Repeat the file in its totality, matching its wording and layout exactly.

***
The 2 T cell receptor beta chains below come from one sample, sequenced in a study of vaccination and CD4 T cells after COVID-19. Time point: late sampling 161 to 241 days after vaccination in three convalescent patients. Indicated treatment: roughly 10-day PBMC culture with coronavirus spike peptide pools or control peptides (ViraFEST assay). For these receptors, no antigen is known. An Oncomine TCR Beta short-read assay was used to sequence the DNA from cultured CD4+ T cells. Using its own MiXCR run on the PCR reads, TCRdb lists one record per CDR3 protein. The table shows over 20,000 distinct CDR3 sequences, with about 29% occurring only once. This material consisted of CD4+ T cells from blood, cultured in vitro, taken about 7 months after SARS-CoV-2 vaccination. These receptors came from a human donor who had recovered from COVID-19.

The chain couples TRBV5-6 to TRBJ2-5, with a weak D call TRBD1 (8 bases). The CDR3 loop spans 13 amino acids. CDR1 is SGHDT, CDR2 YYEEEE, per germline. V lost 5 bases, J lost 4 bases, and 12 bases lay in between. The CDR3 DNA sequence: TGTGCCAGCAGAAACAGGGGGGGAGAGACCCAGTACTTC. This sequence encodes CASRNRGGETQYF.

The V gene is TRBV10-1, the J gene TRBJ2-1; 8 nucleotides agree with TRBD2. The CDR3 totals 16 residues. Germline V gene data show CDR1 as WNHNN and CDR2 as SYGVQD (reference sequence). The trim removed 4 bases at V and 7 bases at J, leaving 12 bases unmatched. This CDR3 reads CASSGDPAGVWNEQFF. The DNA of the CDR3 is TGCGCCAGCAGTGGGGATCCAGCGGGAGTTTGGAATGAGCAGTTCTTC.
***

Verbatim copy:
The 2 T cell receptor beta chains below come from one sample, sequenced in a study of vaccination and CD4 T cells after COVID-19. Time point: late sampling 161 to 241 days after vaccination in three convalescent patients. Indicated treatment: roughly 10-day PBMC culture with coronavirus spike peptide pools or control peptides (ViraFEST assay). For these receptors, no antigen is known. An Oncomine TCR Beta short-read assay was used to sequence the DNA from cultured CD4+ T cells. Using its own MiXCR run on the PCR reads, TCRdb lists one record per CDR3 protein. The table shows over 20,000 distinct CDR3 sequences, with about 29% occurring only once. This material consisted of CD4+ T cells from blood, cultured in vitro, taken about 7 months after SARS-CoV-2 vaccination. These receptors came from a human donor who had recovered from COVID-19.

The chain couples TRBV5-6 to TRBJ2-5, with a weak D call TRBD1 (8 bases). The CDR3 loop spans 13 amino acids. CDR1 is SGHDT, CDR2 YYEEEE, per germline. V lost 5 bases, J lost 4 bases, and 12 bases lay in between. The CDR3 DNA sequence: TGTGCCAGCAGAAACAGGGGGGGAGAGACCCAGTACTTC. This sequence encodes CASRNRGGETQYF.

The V gene is TRBV10-1, the J gene TRBJ2-1; 8 nucleotides agree with TRBD2. The CDR3 totals 16 residues. Germline V gene data show CDR1 as WNHNN and CDR2 as SYGVQD (reference sequence). The trim removed 4 bases at V and 7 bases at J, leaving 12 bases unmatched. This CDR3 reads CASSGDPAGVWNEQFF. The DNA of the CDR3 is TGCGCCAGCAGTGGGGATCCAGCGGGAGTTTGGAATGAGCAGTTCTTC.